Will a computer ever compose a symphony, write a prize-winning novel, or paint a masterpiece? And if so, would we be able to tell the difference?
As humans, we have an extraordinary ability to create works of art that elevate, expand and transform what it means to be alive.
Yet in many other areas, new developments in AI are shaking up the status quo, as we find out how many of the tasks humans engage in can be done equally well, if not better, by machines. But can machines be creative? Will they soon be able to learn from the art that moves us, and understand what distinguishes it from the mundane?
In THE CREATIVITY CODE, Marcus du Sautoy examines the nature of creativity, as well as providing an essential guide into how algorithms work, and the mathematical rules underpinning them. He asks how much of our emotional response to art is a product of our brains reacting to pattern and structure, and exactly what it is to be creative in mathematics, art, language and music.
Marcus finds out how long it might be before machines come up with something creative, and whether they might jolt us into being more imaginative in turn. The result is a fascinating and very different exploration into both AI and the essence of what it means to be human.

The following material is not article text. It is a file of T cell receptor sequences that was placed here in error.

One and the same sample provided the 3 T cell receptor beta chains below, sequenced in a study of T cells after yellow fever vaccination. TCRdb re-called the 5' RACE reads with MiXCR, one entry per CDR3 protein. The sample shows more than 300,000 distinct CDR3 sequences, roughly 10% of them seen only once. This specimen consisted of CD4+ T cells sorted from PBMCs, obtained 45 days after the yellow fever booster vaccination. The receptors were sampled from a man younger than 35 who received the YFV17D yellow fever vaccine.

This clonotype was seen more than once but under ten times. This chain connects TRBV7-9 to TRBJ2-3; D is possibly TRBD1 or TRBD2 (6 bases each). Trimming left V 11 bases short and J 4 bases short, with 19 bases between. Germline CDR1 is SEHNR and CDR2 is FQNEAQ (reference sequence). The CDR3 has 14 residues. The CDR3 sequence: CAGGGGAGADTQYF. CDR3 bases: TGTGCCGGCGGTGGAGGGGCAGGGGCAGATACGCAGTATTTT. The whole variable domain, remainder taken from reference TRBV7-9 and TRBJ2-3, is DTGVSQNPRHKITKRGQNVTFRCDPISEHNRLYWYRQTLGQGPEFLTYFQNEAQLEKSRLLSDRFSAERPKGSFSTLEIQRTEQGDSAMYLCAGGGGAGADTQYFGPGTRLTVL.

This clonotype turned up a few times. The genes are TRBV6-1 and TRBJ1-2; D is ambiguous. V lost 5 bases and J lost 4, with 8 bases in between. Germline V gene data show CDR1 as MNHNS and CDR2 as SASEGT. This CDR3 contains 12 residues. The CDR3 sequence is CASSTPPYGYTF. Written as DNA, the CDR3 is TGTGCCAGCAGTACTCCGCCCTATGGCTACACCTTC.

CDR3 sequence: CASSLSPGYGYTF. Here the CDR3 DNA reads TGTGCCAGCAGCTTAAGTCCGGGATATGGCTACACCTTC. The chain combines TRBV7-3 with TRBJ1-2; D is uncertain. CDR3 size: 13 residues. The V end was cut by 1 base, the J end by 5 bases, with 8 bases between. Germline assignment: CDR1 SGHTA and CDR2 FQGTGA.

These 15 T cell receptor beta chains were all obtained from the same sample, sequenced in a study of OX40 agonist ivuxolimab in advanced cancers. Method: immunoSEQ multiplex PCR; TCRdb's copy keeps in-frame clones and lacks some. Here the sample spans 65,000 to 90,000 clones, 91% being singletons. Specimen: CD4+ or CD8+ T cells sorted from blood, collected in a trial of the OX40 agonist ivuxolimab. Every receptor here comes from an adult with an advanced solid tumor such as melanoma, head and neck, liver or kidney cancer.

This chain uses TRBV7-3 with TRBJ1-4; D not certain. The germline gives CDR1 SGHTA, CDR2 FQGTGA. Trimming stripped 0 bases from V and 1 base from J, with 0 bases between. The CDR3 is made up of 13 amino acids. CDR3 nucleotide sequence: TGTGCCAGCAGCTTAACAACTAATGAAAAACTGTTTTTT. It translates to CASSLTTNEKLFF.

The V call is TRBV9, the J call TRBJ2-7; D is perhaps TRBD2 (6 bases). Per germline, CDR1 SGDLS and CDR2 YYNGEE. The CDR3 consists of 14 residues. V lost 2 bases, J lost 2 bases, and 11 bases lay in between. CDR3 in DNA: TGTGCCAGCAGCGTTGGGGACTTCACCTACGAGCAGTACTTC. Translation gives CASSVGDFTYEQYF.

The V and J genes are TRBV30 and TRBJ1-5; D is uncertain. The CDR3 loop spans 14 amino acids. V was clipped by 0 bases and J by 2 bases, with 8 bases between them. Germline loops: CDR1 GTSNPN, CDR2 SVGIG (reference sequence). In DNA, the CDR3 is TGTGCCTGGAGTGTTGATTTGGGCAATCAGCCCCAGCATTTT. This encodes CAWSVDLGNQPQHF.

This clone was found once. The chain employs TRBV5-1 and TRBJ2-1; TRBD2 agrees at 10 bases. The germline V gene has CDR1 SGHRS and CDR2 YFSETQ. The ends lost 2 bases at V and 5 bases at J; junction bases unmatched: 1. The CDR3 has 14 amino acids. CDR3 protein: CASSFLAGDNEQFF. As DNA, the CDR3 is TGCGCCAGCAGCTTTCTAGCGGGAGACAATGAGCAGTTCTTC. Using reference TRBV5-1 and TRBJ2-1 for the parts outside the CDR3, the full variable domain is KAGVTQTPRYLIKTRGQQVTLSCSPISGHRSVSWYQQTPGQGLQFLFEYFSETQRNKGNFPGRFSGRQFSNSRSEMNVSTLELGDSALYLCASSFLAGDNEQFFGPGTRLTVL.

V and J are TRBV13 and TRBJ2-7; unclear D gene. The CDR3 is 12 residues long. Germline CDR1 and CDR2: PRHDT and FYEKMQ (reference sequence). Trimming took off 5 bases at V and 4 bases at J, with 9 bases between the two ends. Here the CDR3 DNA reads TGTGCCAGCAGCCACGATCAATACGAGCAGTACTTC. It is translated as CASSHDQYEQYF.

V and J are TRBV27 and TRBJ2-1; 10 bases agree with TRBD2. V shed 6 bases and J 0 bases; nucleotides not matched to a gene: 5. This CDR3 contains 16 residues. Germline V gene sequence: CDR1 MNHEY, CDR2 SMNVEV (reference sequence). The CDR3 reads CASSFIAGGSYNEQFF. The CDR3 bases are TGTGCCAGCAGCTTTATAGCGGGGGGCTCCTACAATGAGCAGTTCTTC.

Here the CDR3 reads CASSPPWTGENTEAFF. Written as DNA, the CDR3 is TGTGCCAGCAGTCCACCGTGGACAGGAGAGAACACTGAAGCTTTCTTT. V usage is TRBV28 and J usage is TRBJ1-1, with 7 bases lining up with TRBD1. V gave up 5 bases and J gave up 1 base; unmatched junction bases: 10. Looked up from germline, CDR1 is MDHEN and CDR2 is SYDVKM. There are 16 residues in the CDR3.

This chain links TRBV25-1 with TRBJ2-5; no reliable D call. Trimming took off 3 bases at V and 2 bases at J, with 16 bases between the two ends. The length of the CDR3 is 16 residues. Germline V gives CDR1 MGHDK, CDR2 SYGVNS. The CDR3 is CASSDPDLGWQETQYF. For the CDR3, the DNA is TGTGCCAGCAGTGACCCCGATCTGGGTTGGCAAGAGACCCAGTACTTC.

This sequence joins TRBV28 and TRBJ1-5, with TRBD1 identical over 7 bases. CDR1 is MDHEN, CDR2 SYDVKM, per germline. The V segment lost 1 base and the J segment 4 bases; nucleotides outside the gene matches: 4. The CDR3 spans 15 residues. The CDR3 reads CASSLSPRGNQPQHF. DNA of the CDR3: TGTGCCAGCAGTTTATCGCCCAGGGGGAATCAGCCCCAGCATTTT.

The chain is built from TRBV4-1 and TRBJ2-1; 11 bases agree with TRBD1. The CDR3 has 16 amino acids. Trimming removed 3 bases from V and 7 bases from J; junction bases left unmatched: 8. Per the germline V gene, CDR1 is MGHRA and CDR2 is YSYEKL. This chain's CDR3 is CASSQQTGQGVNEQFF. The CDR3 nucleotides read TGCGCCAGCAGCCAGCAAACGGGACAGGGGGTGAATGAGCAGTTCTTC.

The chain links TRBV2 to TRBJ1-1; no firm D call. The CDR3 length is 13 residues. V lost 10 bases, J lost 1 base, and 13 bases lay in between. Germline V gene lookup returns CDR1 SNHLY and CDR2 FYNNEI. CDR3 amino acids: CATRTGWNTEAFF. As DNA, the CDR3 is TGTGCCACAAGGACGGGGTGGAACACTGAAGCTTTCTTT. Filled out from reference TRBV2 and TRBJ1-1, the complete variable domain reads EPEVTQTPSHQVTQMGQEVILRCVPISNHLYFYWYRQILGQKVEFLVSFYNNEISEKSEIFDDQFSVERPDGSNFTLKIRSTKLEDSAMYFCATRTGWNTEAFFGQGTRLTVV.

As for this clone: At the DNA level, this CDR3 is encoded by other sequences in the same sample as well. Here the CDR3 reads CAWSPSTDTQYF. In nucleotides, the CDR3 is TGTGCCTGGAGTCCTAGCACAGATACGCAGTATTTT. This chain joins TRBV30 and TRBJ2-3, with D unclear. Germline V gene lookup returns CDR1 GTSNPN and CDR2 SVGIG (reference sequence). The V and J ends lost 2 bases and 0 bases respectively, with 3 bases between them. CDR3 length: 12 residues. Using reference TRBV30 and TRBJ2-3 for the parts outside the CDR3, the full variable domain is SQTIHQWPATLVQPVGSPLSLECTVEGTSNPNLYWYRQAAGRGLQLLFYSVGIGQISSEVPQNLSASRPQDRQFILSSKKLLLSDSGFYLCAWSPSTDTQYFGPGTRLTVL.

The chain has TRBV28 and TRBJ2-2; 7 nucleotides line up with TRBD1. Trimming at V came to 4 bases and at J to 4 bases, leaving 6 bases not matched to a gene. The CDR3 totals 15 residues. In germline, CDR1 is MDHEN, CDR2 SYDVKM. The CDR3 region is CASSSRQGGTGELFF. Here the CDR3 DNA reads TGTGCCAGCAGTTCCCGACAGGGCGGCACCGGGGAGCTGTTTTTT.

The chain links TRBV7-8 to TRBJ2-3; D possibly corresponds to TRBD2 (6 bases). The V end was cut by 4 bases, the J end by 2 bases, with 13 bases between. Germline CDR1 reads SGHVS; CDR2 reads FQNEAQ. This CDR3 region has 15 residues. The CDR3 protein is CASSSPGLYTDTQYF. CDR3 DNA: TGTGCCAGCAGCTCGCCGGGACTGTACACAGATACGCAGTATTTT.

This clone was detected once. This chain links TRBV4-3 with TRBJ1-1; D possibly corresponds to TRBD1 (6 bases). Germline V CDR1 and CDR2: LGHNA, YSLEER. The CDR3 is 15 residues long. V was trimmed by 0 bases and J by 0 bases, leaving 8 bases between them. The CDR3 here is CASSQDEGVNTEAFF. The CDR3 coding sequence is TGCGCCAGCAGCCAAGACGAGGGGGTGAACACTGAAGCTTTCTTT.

"Fact-packed and funny, questioning what we mean by creative and unsettling the script about what it means to be human, The Creativity Code is a brilliant travel guide to the coming world of AI." - Jeanette Winterson
“Absorbing study… eloquent and illuminating.” - Nature Magazine
"Masterful." - Financial Times
“Thoughtful and illuminating.” - James McConnachie, The Sunday Times
“[A]n eclectic tour d’horizon of what artificial intelligence (AI) has achieved in the past decade. - Robert Morrison, The Times
“Marcus du Sautoy, one of our most lucid and penetrating explainers of difficult science and maths to the science-challenged.” - Mr Porter
“Especially eloquent. . . he rightfully and persuasively presents [mathematics] as one of the rational human endeavours where creativity is most required.” - Prospect Magazine